Help me choose an air compressor for sandblasting and shop.
Posted March 05, 2011 - 04:11 PM
Posted March 05, 2011 - 04:45 PM
Posted March 05, 2011 - 06:08 PM
Posted March 05, 2011 - 06:15 PM
Well Done My Friend! Glad it's working.
Posted March 05, 2011 - 06:50 PM
Have you had a chance to check the amp draw when the presure is near max?
At 32 amps your right at the max load for that motor. You might want to slow it down just a bit, just to be safe. If you slow it down, the amp draw will drop, & your starter protection will probably hold. At a minimum, I'd check the motor temp when under heavy use. I realise that you're not sure how much air you need, but I'd at least consider slowing it down at a later date to be safe.
Posted March 05, 2011 - 07:22 PM
Glad all came together. Like Railman said, check the amps near shutdown.
Posted March 05, 2011 - 07:36 PM
I can remember what the next size pulley down was.
Posted March 07, 2011 - 08:14 AM
Posted March 07, 2011 - 09:44 AM
Posted March 07, 2011 - 09:48 AM
Your motor should have a thermal overload protector built in, which will protect it from prolonged overload. Should be a reset button on the motor.
I am almost positive there is no reset switch on the motor. I will double check it when I get home though.
Posted March 07, 2011 - 09:52 AM
Posted March 07, 2011 - 12:29 PM
- NUTNDUN said thank you
Posted March 07, 2011 - 12:38 PM
Overall, I think going to a smaller drive pulley is the right thing to do. I've smoked motors on material blowers running right at their max amps, & it's just not worth the risk. If your planning on doing blasting, you'll probably come near continuous running, & have a good chance of motor overheating. By dropping from the 7 3/4 to 6 3/4 you'll drop about 100 pump rpm, & about 3 cfm. You'll still be around somewhere around 21 cfm rating at 175psi, & have a little margin of safety. If you listen to the video closely, you can hear the motor slowing a bit near the end. With a service factor of 1.15 x 31 amps = 35.65 amps right where your top reading was. The key here is that you plan on running it near continous for periods, & need a margin of safety.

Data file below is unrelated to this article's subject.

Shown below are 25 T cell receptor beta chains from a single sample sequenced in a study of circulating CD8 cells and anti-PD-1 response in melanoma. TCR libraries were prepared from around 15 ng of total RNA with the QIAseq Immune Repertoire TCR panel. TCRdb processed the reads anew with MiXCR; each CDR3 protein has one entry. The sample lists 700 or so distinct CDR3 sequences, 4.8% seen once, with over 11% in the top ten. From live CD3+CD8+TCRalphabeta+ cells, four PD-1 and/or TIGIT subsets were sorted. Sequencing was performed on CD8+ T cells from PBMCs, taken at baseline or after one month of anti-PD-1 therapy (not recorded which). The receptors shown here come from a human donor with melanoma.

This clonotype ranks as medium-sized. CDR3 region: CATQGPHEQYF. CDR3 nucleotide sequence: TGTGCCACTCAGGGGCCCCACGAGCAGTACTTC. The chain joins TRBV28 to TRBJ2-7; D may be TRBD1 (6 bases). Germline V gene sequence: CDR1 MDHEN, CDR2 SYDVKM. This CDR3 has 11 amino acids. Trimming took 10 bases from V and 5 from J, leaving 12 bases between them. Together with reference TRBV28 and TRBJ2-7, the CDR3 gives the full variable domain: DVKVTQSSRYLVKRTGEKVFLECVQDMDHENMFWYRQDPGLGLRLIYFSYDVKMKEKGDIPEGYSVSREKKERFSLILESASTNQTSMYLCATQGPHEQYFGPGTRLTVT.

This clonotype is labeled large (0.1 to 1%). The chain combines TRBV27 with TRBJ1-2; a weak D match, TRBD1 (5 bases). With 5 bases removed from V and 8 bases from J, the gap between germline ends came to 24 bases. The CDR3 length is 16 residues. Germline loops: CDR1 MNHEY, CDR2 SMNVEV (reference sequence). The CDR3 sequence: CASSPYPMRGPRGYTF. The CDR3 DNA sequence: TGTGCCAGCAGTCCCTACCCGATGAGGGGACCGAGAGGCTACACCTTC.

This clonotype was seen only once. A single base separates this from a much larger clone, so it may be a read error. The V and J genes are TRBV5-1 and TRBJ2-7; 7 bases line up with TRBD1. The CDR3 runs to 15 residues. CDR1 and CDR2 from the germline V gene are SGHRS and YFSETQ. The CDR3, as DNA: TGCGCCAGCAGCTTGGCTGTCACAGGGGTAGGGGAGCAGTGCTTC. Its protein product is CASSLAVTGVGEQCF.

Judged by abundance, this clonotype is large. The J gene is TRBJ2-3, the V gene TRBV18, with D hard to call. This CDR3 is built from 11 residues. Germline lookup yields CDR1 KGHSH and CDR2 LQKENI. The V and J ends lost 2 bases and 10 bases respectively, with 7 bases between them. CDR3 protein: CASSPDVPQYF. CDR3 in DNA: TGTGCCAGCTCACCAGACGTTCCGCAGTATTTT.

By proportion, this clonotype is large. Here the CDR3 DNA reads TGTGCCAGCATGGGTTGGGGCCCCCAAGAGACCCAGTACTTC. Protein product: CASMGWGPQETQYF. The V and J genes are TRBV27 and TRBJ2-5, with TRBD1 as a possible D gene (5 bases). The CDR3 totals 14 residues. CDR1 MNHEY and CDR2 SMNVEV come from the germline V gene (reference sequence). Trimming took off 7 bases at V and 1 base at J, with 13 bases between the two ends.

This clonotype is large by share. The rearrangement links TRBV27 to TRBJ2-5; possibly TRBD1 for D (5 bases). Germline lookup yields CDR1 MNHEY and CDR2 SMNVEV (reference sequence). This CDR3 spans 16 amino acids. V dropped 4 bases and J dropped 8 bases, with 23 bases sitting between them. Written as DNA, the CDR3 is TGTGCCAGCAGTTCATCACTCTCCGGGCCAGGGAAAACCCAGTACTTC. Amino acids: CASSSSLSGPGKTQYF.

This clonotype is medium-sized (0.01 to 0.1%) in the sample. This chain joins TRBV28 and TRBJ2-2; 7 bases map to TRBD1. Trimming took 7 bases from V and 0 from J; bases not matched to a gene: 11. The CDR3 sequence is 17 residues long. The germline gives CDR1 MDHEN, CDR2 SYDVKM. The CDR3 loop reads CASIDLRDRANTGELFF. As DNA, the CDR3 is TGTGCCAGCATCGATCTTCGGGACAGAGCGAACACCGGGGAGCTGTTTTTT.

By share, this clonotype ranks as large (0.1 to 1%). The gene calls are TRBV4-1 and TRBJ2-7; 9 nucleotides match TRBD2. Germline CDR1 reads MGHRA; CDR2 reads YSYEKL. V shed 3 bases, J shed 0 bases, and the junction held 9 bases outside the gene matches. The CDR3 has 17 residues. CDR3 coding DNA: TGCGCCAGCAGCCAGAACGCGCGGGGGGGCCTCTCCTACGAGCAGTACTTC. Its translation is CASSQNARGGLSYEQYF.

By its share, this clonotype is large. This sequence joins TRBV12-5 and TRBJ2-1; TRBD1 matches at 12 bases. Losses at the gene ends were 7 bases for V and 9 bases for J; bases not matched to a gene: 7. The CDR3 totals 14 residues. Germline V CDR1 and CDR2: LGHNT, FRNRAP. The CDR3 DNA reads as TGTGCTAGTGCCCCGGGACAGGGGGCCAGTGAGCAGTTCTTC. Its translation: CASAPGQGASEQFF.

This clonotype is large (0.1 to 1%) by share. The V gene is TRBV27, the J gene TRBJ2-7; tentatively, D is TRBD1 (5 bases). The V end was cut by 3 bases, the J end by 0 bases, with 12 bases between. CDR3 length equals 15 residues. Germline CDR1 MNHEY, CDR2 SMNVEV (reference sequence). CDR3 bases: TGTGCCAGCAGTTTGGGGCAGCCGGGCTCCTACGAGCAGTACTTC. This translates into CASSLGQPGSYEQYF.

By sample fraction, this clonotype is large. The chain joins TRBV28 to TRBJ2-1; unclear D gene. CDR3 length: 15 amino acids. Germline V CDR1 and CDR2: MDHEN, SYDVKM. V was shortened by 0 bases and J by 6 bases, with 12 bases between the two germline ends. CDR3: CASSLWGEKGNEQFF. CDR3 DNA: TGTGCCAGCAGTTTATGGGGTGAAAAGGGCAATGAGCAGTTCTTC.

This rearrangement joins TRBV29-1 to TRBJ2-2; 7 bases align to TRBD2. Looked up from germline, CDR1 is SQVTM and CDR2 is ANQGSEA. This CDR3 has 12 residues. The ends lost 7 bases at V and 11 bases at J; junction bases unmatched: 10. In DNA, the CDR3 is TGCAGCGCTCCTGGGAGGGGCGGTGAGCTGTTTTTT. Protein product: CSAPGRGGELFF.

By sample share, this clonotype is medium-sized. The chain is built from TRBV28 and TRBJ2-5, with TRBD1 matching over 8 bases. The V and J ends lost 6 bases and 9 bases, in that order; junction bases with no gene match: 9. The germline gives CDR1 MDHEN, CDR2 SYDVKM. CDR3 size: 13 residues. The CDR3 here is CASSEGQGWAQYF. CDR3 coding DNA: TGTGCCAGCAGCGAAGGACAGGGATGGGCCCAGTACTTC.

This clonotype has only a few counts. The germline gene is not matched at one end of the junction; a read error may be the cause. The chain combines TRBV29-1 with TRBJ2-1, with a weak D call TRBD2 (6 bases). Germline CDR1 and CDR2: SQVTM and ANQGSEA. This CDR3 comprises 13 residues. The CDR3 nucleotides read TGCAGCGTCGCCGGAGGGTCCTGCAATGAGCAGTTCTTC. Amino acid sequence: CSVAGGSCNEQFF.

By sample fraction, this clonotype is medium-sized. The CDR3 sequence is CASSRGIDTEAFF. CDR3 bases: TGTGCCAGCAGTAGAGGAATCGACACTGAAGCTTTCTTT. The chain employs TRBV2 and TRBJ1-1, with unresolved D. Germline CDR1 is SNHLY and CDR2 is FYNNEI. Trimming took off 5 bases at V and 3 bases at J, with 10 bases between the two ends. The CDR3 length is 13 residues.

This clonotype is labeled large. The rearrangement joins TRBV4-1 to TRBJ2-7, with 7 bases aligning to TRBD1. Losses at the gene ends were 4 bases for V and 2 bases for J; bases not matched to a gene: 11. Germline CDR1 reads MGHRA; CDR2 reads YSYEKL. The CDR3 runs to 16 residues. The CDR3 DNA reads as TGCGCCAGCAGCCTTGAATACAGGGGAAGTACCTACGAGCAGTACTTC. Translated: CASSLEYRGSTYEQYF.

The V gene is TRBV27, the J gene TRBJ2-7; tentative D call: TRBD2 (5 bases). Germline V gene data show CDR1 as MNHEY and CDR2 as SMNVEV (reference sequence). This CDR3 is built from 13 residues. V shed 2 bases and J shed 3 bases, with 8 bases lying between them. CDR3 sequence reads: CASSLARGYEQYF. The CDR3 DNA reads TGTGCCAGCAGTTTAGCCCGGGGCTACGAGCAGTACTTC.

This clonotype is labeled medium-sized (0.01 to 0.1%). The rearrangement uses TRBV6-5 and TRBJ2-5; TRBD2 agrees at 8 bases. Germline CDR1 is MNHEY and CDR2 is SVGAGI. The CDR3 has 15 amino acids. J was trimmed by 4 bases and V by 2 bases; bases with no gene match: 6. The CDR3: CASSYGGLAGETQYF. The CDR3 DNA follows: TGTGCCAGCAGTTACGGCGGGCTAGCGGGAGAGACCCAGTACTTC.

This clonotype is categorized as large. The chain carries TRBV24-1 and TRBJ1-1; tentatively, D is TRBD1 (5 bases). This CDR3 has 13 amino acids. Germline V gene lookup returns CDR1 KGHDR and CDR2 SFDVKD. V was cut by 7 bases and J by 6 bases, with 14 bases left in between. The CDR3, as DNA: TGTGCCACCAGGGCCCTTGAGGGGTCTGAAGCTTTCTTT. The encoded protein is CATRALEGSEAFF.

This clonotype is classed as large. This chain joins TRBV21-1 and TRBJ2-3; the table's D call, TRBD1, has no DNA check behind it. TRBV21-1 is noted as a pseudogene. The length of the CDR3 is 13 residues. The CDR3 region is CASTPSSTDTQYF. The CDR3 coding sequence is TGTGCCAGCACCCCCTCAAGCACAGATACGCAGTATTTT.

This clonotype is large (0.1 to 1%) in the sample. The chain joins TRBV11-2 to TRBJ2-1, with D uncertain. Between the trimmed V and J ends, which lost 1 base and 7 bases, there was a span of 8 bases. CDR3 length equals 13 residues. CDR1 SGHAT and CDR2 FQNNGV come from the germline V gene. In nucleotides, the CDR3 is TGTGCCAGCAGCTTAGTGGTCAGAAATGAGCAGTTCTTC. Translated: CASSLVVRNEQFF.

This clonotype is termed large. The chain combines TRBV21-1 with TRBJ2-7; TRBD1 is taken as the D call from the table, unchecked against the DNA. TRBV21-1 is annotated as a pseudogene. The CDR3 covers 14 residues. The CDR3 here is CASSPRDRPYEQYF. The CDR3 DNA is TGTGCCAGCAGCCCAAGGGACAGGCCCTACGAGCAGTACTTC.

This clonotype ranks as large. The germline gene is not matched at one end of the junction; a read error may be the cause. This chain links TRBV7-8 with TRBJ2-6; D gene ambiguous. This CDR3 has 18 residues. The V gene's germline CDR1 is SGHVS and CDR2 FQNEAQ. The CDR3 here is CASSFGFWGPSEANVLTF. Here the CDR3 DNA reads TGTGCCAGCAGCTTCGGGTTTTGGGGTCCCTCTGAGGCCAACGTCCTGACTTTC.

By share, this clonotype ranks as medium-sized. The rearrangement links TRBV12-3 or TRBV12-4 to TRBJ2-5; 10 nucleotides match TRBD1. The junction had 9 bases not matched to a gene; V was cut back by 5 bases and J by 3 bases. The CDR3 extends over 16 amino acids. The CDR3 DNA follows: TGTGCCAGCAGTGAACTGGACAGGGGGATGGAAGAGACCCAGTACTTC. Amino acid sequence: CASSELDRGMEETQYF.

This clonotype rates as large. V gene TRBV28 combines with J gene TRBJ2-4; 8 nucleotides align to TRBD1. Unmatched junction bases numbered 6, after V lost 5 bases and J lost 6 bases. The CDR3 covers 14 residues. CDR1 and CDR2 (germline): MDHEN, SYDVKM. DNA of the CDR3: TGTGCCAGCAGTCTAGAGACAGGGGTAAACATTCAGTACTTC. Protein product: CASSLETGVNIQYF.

I definitely don't want to have to replace the motor anytime soon. Once I get the smaller pulley on I will probably need help figuring out how to wire the overload relay back in to the circuit. The guy that came over and did the wiring did it so fast I didn't really have a chance to see what he even did when we first tried the overload.
I originally plumbed the auxiliary unloader in with the unloader from the pressure switch but I don't think the auxiliary unloader valve is any good anymore. Once I took that out of the plumbing and ran the compressor till it kicked out I tried spinning the motor by hand to see if the pressure switch's unloader was working and it seemed like it wasn't as there was a lot of compression on the compressor.
I don't know when the unloader on the pressure switch kicks in. I don't know if it kicks in right after it hits the cut out or if it kicks in right before the cut in. I would like to have a continuous run unloader setup on it that way if I am using enough air during sandblasting to where the compressor is basically running non stop anyway it would be easier on the motor instead of starting and stopping all the time.
Posted March 07, 2011 - 12:45 PM
with a motor like yours you want to keep the start and stop to less than 5x per hr
so you will want a constant run feature of some sort, I am glad mine has 1 its more like a screw compressor and its easier on the electric motor
my 10hp doesnt have a reset button either and its a baldor,but the 3hp on my spray booth does
Posted March 07, 2011 - 01:27 PM
On my screw compressor, It would operate either in continuous, or start stop mode. When the pump shut down, it did three things.
#1 was the one way valve shut to hold tank pressure away from the pump.
#2 was the unloader valve opened, releasing the screw from start up pressure.
#3 was the intake butterfly/throttle plate closed up.
The intake butterfly is exactly like a carbruator throttle plate.
If any of the three items malfuntioned, the pump would try to start under load.
I've had all three malfunction at different times!